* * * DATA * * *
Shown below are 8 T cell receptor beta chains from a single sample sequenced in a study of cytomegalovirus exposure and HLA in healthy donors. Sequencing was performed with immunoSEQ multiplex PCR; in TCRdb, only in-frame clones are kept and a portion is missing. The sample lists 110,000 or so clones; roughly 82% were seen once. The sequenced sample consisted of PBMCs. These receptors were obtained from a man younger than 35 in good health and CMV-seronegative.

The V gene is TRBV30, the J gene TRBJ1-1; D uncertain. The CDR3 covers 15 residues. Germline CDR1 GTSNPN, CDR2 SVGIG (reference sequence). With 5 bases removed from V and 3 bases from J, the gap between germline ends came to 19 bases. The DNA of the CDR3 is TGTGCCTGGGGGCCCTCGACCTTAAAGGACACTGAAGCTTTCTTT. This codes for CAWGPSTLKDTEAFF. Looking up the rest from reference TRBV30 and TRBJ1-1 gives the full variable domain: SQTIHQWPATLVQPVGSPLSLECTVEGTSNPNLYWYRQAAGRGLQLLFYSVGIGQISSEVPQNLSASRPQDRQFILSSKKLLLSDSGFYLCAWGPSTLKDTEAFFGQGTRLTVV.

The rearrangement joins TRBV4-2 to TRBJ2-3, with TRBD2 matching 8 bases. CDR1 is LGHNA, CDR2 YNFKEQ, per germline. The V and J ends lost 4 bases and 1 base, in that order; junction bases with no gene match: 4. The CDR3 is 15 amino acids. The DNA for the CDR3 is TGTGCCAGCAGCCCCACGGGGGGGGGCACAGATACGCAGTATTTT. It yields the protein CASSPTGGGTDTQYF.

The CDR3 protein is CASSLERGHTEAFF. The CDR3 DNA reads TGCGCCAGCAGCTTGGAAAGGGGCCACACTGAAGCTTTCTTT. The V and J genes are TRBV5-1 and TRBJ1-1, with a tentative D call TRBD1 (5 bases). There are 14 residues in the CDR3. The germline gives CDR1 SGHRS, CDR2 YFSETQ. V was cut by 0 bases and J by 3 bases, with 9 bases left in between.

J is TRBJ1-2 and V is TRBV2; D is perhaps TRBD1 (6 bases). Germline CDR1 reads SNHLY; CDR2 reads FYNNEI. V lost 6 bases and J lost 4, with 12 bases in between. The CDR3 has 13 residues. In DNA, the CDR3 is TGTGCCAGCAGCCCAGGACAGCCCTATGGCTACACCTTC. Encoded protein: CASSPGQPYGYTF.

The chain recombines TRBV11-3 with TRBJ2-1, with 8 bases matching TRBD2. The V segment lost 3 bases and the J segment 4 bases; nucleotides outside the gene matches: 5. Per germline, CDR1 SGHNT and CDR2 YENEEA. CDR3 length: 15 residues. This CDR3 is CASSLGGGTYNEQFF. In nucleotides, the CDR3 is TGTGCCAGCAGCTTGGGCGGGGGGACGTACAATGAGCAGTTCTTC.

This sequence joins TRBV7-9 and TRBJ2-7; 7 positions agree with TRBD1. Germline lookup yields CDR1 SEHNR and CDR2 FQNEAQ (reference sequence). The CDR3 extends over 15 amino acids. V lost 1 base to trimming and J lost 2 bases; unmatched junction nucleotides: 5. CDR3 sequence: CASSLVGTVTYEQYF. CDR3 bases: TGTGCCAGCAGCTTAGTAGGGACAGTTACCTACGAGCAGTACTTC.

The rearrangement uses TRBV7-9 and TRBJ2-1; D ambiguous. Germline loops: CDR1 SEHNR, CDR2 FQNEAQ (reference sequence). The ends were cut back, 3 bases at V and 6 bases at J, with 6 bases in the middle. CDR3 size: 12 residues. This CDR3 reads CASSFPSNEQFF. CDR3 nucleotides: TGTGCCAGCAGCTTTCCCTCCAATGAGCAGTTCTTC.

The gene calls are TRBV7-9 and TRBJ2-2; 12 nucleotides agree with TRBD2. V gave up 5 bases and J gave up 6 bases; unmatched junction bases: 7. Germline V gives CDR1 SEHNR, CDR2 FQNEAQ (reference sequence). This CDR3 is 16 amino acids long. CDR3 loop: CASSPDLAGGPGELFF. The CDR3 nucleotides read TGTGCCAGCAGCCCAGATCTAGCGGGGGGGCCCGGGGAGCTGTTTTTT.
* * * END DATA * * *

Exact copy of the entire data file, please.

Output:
Shown below are 8 T cell receptor beta chains from a single sample sequenced in a study of cytomegalovirus exposure and HLA in healthy donors. Sequencing was performed with immunoSEQ multiplex PCR; in TCRdb, only in-frame clones are kept and a portion is missing. The sample lists 110,000 or so clones; roughly 82% were seen once. The sequenced sample consisted of PBMCs. These receptors were obtained from a man younger than 35 in good health and CMV-seronegative.

The V gene is TRBV30, the J gene TRBJ1-1; D uncertain. The CDR3 covers 15 residues. Germline CDR1 GTSNPN, CDR2 SVGIG (reference sequence). With 5 bases removed from V and 3 bases from J, the gap between germline ends came to 19 bases. The DNA of the CDR3 is TGTGCCTGGGGGCCCTCGACCTTAAAGGACACTGAAGCTTTCTTT. This codes for CAWGPSTLKDTEAFF. Looking up the rest from reference TRBV30 and TRBJ1-1 gives the full variable domain: SQTIHQWPATLVQPVGSPLSLECTVEGTSNPNLYWYRQAAGRGLQLLFYSVGIGQISSEVPQNLSASRPQDRQFILSSKKLLLSDSGFYLCAWGPSTLKDTEAFFGQGTRLTVV.

The rearrangement joins TRBV4-2 to TRBJ2-3, with TRBD2 matching 8 bases. CDR1 is LGHNA, CDR2 YNFKEQ, per germline. The V and J ends lost 4 bases and 1 base, in that order; junction bases with no gene match: 4. The CDR3 is 15 amino acids. The DNA for the CDR3 is TGTGCCAGCAGCCCCACGGGGGGGGGCACAGATACGCAGTATTTT. It yields the protein CASSPTGGGTDTQYF.

The CDR3 protein is CASSLERGHTEAFF. The CDR3 DNA reads TGCGCCAGCAGCTTGGAAAGGGGCCACACTGAAGCTTTCTTT. The V and J genes are TRBV5-1 and TRBJ1-1, with a tentative D call TRBD1 (5 bases). There are 14 residues in the CDR3. The germline gives CDR1 SGHRS, CDR2 YFSETQ. V was cut by 0 bases and J by 3 bases, with 9 bases left in between.

J is TRBJ1-2 and V is TRBV2; D is perhaps TRBD1 (6 bases). Germline CDR1 reads SNHLY; CDR2 reads FYNNEI. V lost 6 bases and J lost 4, with 12 bases in between. The CDR3 has 13 residues. In DNA, the CDR3 is TGTGCCAGCAGCCCAGGACAGCCCTATGGCTACACCTTC. Encoded protein: CASSPGQPYGYTF.

The chain recombines TRBV11-3 with TRBJ2-1, with 8 bases matching TRBD2. The V segment lost 3 bases and the J segment 4 bases; nucleotides outside the gene matches: 5. Per germline, CDR1 SGHNT and CDR2 YENEEA. CDR3 length: 15 residues. This CDR3 is CASSLGGGTYNEQFF. In nucleotides, the CDR3 is TGTGCCAGCAGCTTGGGCGGGGGGACGTACAATGAGCAGTTCTTC.

This sequence joins TRBV7-9 and TRBJ2-7; 7 positions agree with TRBD1. Germline lookup yields CDR1 SEHNR and CDR2 FQNEAQ (reference sequence). The CDR3 extends over 15 amino acids. V lost 1 base to trimming and J lost 2 bases; unmatched junction nucleotides: 5. CDR3 sequence: CASSLVGTVTYEQYF. CDR3 bases: TGTGCCAGCAGCTTAGTAGGGACAGTTACCTACGAGCAGTACTTC.

The rearrangement uses TRBV7-9 and TRBJ2-1; D ambiguous. Germline loops: CDR1 SEHNR, CDR2 FQNEAQ (reference sequence). The ends were cut back, 3 bases at V and 6 bases at J, with 6 bases in the middle. CDR3 size: 12 residues. This CDR3 reads CASSFPSNEQFF. CDR3 nucleotides: TGTGCCAGCAGCTTTCCCTCCAATGAGCAGTTCTTC.

The gene calls are TRBV7-9 and TRBJ2-2; 12 nucleotides agree with TRBD2. V gave up 5 bases and J gave up 6 bases; unmatched junction bases: 7. Germline V gives CDR1 SEHNR, CDR2 FQNEAQ (reference sequence). This CDR3 is 16 amino acids long. CDR3 loop: CASSPDLAGGPGELFF. The CDR3 nucleotides read TGTGCCAGCAGCCCAGATCTAGCGGGGGGGCCCGGGGAGCTGTTTTTT.